Weinstein, a licensed pharmacist for 54 years and a former supervisor at R&R Pharmacy in Mamaroneck, was represented by Allan Focarile of the Westchester Legal Aid Society.

Lippman on Top of the Roc

tjndc5-5nzg18v3eqffndcf3wu_layoutChief Judge Jonathan Lippman, the head of the state’s highest court, the Court of Appeals, will be the guest speaker at a New Rochelle Bar Association dinner on Monday, April 12.

The dinner will be at 6 p.m. at the Top of the Roc on Memorial Highway in New Rochelle. New York State Court of Appeals Judges Carmen Beauchamp Ciparick and Theodore T. Jones also will be guests at the dinner.

If you want to go, pay $45 to the New Ro Bar by April 7.

Westchester DA gets $500K to make an “impact”

New York State has handed a cool half-million dollars to the Westchester County District Attorney’s office to help them fight crime with some local police departments.

The money comes from Operation IMPACT, which stands for Integrated Municipal Police Anti-Crime Teams, and targets areas that have problems with violent crime. The District Attorney’s office will use the dough to hire three new prosecutors, a criminal investigator and a crime analyst.

Operation IMPACT is sending a total of $1.6 million to Westchester County, specifically for police departments in Yonkers, Mount Vernon, White Plains, New Rochelle and Greenburgh, as well as the county Departments of Probation and Public Safety.

Here’s the breakdown:
District Attorney – $511,342
Yonkers – $423,222
Mount Vernon – $363,530
Co. Dept. of Public Safety – $132,555
Co. Dept. of Probation – $99,821
White Plains – $24,750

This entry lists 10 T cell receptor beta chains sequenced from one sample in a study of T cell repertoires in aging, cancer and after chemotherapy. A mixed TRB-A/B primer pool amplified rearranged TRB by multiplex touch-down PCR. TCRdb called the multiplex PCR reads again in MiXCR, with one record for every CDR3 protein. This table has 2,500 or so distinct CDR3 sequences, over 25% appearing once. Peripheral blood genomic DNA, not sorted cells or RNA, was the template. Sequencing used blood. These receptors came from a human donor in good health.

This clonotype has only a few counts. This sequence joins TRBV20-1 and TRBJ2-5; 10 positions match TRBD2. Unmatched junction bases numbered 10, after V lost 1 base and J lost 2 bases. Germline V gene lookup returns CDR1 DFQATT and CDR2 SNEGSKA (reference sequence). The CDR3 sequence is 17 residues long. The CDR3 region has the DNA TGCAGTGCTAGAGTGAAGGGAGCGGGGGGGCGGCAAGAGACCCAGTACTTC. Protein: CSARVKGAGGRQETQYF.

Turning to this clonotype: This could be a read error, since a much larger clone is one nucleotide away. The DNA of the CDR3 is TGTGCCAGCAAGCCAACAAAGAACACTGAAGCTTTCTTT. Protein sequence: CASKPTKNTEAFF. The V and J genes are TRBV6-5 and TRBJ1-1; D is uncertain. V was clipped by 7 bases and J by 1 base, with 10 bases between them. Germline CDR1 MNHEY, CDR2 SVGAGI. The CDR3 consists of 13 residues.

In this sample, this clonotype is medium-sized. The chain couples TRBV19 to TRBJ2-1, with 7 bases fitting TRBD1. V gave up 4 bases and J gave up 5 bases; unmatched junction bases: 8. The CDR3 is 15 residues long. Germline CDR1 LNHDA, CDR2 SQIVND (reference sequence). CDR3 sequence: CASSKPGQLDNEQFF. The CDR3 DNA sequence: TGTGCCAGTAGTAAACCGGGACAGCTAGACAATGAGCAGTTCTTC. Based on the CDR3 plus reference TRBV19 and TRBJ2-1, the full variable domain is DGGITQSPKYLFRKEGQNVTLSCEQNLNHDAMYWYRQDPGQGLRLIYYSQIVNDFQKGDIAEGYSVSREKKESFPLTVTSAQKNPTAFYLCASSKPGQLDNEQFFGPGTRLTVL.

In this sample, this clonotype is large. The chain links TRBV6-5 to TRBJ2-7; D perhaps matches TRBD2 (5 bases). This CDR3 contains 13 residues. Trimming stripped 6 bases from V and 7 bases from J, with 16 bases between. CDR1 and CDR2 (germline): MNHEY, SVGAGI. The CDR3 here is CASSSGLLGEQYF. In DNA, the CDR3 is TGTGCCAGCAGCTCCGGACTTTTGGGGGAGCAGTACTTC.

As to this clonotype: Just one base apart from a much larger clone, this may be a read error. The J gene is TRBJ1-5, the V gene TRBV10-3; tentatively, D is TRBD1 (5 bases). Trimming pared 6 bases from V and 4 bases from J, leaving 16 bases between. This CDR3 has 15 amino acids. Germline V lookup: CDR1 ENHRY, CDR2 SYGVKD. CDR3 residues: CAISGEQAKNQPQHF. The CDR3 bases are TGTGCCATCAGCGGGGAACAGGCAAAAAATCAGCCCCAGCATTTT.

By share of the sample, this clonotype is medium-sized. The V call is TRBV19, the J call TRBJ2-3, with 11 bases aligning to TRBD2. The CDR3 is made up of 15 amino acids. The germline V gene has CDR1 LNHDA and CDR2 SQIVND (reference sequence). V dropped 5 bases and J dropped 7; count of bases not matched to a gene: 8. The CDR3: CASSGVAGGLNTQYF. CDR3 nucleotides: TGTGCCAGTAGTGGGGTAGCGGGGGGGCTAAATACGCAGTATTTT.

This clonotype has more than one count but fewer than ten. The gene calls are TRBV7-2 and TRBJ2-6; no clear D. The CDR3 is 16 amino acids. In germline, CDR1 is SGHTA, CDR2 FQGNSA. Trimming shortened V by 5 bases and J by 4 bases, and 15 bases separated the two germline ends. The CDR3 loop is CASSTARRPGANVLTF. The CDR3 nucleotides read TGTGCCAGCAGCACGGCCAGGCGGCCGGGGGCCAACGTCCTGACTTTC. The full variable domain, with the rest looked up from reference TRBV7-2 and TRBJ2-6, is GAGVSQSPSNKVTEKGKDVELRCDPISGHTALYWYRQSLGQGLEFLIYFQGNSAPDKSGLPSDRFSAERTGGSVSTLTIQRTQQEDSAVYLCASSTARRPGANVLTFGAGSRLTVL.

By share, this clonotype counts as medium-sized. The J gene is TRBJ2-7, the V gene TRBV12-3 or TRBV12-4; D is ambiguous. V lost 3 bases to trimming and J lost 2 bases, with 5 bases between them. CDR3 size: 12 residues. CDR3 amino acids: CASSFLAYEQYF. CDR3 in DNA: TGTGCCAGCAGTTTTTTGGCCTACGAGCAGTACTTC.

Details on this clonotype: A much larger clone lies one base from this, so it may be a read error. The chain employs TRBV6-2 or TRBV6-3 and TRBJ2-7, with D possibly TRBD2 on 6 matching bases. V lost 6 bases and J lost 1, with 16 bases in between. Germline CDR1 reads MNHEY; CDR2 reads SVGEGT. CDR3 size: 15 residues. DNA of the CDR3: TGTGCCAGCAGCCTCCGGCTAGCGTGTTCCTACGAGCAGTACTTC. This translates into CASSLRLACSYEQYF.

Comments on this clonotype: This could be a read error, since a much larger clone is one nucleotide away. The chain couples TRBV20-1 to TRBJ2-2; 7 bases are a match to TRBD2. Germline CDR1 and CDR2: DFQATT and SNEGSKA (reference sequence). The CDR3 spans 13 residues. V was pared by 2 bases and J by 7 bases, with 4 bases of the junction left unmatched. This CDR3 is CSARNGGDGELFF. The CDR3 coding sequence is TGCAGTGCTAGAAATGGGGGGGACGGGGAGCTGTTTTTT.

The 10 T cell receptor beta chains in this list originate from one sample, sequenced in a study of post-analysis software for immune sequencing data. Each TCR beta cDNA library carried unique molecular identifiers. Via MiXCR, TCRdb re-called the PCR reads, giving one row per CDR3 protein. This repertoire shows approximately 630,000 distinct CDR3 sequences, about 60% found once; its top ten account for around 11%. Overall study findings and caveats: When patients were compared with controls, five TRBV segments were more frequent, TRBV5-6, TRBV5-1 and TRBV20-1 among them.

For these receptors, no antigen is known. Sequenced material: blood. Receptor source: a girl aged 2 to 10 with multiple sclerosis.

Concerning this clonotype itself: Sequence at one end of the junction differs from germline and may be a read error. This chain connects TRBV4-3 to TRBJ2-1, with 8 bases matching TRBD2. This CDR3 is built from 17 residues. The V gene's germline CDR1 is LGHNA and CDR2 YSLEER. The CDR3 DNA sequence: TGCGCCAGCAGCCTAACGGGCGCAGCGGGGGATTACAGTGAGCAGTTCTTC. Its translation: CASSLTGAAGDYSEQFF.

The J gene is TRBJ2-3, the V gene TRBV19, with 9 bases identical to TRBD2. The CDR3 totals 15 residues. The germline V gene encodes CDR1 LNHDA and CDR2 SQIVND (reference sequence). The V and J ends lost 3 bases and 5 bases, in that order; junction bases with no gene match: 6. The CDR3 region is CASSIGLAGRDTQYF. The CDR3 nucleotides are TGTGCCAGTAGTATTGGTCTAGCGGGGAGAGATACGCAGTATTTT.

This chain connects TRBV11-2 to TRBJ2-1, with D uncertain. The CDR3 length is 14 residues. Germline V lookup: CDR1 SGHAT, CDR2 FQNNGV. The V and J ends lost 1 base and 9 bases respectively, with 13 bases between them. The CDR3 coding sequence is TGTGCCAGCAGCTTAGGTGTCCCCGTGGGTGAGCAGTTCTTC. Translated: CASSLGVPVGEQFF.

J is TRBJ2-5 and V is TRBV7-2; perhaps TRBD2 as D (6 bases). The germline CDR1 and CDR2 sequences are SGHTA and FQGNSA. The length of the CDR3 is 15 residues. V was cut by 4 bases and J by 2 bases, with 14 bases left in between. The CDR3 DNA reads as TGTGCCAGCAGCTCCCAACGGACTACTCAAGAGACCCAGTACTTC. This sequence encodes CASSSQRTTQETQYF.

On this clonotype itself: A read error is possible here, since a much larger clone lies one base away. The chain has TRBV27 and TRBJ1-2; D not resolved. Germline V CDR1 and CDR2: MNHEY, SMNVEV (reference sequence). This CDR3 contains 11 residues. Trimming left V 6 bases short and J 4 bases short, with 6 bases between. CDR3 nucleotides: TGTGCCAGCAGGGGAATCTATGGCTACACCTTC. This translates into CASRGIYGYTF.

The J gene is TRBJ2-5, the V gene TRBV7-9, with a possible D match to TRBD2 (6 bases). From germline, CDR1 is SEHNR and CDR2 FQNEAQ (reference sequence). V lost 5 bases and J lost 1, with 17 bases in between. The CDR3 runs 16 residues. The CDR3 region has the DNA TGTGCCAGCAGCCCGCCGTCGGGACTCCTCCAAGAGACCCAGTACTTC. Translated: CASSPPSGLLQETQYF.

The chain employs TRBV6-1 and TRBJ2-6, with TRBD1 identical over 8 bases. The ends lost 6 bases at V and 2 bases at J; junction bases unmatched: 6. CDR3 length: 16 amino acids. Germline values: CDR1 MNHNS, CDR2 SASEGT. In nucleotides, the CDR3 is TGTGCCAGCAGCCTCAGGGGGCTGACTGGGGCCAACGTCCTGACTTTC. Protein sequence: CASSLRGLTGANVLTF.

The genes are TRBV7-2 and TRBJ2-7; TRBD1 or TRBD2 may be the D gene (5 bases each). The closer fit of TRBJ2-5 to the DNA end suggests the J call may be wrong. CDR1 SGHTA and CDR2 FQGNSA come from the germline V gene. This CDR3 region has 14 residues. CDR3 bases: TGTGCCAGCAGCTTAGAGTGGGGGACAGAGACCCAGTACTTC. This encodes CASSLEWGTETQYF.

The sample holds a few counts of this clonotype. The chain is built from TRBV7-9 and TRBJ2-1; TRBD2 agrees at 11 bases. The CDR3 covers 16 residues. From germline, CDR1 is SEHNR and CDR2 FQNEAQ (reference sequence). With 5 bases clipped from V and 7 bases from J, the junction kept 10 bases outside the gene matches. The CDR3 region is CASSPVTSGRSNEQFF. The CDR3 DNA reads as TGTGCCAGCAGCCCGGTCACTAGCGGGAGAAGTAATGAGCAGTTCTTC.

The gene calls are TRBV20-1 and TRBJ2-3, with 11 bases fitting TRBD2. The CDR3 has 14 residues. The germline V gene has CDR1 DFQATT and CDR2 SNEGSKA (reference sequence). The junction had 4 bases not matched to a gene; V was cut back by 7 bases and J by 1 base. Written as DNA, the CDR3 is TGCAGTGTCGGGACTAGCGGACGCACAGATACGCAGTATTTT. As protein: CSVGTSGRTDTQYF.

New Rochelle – 20,071
Greenburgh – $20,000

To learn more about Operation IMPACT, click here

New lawyer in hand-chopping case

Accused hand chopper Christopher Calise got a new attorney today — Christopher McClure, best known as the lawyer for convicted wife killer (and ex-neighbor of Bill and Hillary Clinton) Carlos Perez-Olivo, now serving 25 to life for murder.

Calise, 44, of Yonkers  is charged with first-degree assault for allegedly trying to chop off the hand of a New Rochelle man who owed him (or his employer) $50,000. He is being held on $200,000 bail.

The Legal Aid Society of Westchester, which took Calise’s case, asked to be relieved as counsel, citing an unspecified conflict of interest. McClure stepped in as assigned counsel … over the objections of Calise, who wanted Legal Aid to stay on until he hired a private attorney.

Westchester County Judge Jeffrey A. Cohen told Calise that it wasn’t a good idea not to have a lawyer in his situation, even for a few days, so McClure was brought in, perhaps only on a short term basis.

Calise’s alleged accomplice, Michael Mann of Fort Lee, N.J. is also facing assault charges in the attack. You can read the grizzly details by clicking here.